It’s kind of amazing, more than two centuries into our Highly Imperfect Union, what a dangerous idea democracy remains.
You’d think we’d be settled with it by now. At the very least, you’d think we’d understand it. Or maybe we do understand it, which is why we’re not settled with it.
We got that impression after being gaslighted over our morning coffee last week.
The proximate cause was baseball’s All-Star game being moved to Denver while Georgia sorts out its latest infatuation with reviving Jim Crow. Oh, so you think Colorado’s so generous with voting rights? Well, look at this.
Upon which followed — well, let’s just say it painted a picture unrecognizable to us in our Washington Park kitchen. We’ve been voting by mail in Denver for six years now, and California for fifteen years before that, and Oregon a few years before that. We’ve been voting by mail for so long, The Simpsons was still fresh the last time we saw a voting booth.
But don’t take our anecdotal word for it. Colorado saw record turnout last November — 77 percent of the voting-eligible population, not just registered. The state consistently ranks among the top five that way. Heck, voting by mail didn’t even stop a second-string idiot from being elected to Congress next door.
Quickly seeing the futility of that attack, the traitors in our midst quickly rolled out another one — a classic of the genre, as it happens: The problem with democracy is that people are too stupid to vote.
And look, we can’t disagree that a substantial portion of the American electorate is, shall we say, less than enlightened — just look at the 74,216,154 idiots who voted for a wannabe dictator. We truly wouldn’t mind a more educated populace, so when you try to argue that voting should be restricted by intelligence, you’re aware how that’s historically been twisted into limiting votes you’d rather not count.
Like we’ve always said, we’d be fine with rule by philosopher-king. As long as we’re the philosopher.
As it happens, the Smarties-Only argument barely lasted a day this round. But the attempt to quickly escalate the engagement got us to thinking about — yet again — the Declaration of Independence.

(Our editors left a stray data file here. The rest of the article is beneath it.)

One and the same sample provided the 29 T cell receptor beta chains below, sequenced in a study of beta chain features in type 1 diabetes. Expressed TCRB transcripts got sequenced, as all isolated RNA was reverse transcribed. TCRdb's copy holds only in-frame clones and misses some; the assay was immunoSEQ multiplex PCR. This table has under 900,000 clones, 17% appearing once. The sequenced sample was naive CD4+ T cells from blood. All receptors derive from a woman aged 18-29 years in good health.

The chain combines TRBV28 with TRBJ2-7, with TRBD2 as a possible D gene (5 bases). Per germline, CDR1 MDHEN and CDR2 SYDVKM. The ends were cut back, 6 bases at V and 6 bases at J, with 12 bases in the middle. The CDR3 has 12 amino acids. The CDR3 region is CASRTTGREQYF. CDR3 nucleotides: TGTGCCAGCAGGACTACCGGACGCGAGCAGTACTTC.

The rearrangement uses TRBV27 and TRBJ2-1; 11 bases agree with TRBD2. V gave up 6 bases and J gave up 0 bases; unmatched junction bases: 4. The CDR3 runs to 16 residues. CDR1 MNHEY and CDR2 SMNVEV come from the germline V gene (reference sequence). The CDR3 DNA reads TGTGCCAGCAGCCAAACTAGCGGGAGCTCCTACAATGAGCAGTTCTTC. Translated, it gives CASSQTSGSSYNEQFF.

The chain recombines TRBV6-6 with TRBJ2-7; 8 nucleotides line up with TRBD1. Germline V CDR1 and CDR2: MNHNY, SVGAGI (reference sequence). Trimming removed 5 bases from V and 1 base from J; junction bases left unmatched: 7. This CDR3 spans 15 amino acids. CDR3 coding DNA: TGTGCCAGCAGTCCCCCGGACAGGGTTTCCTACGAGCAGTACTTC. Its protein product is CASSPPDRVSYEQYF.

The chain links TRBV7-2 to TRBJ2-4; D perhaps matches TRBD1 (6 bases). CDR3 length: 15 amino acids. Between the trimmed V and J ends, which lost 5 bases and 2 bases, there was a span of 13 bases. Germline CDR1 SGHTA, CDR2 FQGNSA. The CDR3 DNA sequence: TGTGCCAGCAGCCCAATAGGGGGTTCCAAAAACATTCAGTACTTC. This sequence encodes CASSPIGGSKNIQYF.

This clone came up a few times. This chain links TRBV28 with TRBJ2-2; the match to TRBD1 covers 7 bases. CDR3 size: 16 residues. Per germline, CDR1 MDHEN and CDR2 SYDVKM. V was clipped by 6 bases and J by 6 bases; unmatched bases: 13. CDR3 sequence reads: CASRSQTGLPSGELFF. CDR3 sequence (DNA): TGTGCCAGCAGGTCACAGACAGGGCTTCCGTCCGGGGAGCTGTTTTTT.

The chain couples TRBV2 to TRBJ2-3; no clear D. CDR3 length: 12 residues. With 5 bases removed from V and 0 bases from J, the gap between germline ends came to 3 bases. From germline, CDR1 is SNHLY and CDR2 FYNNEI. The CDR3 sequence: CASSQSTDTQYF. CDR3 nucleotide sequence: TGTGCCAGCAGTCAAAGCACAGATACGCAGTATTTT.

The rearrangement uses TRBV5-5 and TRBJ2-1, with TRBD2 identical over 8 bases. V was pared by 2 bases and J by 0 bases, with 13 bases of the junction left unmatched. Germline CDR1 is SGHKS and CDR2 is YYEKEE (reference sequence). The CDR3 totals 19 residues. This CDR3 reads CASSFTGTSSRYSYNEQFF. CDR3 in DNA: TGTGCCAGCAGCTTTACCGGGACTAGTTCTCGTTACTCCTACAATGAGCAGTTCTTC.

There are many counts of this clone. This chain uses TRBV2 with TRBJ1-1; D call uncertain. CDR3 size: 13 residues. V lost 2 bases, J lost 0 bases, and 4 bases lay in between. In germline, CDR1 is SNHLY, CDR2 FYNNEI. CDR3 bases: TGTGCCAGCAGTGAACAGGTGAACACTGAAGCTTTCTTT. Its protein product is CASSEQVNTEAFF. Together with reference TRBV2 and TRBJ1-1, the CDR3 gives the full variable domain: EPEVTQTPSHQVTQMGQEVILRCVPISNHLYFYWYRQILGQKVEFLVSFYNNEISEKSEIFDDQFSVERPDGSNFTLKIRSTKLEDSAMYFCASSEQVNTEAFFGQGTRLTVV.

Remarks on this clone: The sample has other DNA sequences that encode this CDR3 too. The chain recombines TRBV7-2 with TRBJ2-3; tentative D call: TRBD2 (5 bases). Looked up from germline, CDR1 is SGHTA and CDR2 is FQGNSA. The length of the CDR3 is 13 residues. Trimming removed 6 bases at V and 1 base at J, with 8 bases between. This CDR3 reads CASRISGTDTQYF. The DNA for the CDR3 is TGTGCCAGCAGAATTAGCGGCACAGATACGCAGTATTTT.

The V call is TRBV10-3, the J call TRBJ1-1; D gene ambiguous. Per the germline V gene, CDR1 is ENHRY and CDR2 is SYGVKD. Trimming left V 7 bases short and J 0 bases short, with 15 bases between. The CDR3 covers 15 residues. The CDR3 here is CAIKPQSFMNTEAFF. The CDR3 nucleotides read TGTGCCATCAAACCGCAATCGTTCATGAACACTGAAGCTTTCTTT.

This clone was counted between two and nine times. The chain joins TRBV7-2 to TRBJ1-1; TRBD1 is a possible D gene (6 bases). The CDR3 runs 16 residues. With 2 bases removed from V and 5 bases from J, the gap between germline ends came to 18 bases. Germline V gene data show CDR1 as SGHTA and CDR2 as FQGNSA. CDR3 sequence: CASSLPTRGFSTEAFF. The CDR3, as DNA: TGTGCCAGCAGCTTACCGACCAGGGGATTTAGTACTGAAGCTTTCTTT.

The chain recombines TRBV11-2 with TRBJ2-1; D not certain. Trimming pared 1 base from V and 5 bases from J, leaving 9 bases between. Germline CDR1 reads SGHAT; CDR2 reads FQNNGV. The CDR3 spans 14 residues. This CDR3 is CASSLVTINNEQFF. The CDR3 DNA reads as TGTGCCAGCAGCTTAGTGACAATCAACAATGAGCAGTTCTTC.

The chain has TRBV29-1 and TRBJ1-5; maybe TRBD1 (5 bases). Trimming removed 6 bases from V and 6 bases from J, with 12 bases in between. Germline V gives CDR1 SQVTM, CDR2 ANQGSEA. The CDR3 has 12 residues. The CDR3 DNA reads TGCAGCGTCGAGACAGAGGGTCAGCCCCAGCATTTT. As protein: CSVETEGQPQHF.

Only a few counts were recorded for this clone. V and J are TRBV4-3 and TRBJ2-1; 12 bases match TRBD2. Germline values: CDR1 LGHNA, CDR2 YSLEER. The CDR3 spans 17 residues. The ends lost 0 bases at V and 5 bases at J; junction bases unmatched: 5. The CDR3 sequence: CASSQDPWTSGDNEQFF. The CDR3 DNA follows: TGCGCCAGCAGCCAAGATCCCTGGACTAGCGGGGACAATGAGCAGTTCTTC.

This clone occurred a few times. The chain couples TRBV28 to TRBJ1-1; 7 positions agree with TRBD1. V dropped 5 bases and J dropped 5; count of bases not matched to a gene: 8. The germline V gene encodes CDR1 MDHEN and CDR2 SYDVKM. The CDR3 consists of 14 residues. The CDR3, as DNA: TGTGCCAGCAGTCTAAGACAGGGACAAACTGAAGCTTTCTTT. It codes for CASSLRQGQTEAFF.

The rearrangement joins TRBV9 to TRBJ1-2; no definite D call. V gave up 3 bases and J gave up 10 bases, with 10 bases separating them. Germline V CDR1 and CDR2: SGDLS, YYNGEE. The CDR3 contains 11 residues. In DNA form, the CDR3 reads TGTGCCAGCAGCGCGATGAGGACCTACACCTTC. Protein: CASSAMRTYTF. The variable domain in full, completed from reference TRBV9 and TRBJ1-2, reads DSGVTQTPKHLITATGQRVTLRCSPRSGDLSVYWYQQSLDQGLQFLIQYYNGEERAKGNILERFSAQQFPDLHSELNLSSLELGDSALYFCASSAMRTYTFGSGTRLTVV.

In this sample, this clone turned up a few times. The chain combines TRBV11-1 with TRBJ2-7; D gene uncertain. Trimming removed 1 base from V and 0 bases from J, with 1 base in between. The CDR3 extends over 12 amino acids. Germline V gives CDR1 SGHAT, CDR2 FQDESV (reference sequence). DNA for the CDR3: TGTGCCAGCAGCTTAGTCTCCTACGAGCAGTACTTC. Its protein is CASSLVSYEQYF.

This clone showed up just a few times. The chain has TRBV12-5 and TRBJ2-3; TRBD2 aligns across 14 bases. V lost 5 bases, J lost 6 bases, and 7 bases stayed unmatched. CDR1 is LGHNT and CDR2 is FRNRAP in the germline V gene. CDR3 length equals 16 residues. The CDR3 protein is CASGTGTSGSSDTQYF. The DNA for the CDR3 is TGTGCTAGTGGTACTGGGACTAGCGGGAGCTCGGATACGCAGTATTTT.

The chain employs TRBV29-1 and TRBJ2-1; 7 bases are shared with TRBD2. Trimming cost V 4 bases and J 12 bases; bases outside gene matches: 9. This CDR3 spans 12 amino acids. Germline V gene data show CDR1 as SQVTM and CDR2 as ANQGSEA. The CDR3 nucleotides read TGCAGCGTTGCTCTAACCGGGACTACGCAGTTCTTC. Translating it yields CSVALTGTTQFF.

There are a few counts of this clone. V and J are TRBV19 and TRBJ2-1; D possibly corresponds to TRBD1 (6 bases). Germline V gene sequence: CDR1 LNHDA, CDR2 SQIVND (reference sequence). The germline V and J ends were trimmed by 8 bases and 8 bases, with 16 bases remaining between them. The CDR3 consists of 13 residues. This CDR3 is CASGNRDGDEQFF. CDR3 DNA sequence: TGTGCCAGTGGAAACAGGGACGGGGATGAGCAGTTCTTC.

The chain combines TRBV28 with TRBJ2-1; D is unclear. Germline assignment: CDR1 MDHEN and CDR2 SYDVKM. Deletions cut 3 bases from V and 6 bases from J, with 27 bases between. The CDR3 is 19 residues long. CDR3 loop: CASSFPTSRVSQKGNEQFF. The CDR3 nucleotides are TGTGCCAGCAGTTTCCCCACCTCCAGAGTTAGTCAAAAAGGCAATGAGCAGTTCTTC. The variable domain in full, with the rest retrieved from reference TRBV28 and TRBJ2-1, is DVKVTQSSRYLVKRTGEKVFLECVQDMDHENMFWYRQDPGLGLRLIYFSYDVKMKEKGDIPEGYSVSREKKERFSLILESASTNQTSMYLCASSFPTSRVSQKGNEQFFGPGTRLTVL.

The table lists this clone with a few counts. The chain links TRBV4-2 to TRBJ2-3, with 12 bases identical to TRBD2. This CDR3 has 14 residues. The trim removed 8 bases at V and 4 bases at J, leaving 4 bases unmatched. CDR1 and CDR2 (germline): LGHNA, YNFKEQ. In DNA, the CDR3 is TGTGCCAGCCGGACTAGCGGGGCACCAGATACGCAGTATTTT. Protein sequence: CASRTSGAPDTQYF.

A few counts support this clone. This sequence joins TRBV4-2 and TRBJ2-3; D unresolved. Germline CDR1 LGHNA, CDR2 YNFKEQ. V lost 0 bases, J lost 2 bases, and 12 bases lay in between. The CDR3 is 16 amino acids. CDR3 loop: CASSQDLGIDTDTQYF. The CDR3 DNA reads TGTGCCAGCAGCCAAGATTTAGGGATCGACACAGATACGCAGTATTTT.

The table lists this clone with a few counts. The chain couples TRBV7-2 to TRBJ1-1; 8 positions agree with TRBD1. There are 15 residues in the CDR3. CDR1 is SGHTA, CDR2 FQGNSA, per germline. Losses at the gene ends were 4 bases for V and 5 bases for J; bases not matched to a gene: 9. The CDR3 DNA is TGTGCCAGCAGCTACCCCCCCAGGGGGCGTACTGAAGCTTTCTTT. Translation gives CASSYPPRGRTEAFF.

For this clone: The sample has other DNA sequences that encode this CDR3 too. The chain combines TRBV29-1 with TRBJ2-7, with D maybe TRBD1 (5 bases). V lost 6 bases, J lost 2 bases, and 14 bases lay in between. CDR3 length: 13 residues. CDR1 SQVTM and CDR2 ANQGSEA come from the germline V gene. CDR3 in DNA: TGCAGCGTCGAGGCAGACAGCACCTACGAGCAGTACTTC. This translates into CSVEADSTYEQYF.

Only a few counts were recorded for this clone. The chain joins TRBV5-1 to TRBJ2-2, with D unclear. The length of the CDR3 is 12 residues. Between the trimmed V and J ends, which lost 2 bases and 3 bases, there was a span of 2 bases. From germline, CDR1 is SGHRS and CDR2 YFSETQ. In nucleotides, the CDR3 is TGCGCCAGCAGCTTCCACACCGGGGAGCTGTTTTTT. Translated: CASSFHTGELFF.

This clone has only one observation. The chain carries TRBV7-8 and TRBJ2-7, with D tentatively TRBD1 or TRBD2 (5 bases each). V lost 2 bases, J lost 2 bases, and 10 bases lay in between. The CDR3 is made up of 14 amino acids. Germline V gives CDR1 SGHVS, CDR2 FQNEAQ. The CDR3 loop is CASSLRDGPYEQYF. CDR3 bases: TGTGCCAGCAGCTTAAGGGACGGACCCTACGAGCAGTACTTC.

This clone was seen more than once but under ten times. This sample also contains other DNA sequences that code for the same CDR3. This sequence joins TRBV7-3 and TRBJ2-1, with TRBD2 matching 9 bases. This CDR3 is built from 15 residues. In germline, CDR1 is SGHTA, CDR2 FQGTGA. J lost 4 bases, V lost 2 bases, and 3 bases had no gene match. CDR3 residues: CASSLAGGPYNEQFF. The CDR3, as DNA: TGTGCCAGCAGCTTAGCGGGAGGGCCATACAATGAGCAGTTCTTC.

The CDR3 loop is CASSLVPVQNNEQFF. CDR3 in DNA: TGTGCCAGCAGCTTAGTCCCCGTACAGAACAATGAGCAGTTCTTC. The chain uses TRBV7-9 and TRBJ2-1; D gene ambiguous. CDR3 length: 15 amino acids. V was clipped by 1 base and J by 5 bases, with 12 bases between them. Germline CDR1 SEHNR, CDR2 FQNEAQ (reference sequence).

It seems like people never read past Life Liberty Etc., because the very next clause lays out the rules of the game:
“That to secure these rights, Governments are instituted among Men, deriving their just powers from the consent of the governed.”
Consent of the governed is what makes the idea of democracy so dangerous, at least among those who would prefer to wield power without it. Democracy was such a dangerous idea that even the, uh, Men who signed their names to that document didn’t have the guts to follow through on it.
We still don’t have it down, as not only Georgia shows, but every attempt to constrain voting in the past decade. The folks who benefit from a limited and gerrymandered electorate are in no mood to share their power. Why ruin a good thing?
Of course, they can’t just say that — although the veil seems to be slipping more often these days — so it’s still our lot to wake up to obfuscation and gaslighting now and then.
And besides, if you take the Declaration seriously — which we do! — “consent of the governed” is not just about voting. It’s about the very structure of government itself. In what world does a Senate so geographically lopsided represent the consent of its nation’s citizens? In what world do demographic — not regional — minorities have so little say in their rulers?
You start taking the idea of democracy seriously, whom a truly representative government would represent, you start realizing that we’re much farther from the declared ideal than we think, that universal voting isn’t a goal, it’s just a start.
And that’s what’s dangerous about it. Because a government truly of, by, and for the people would look a lot different than the one we have now.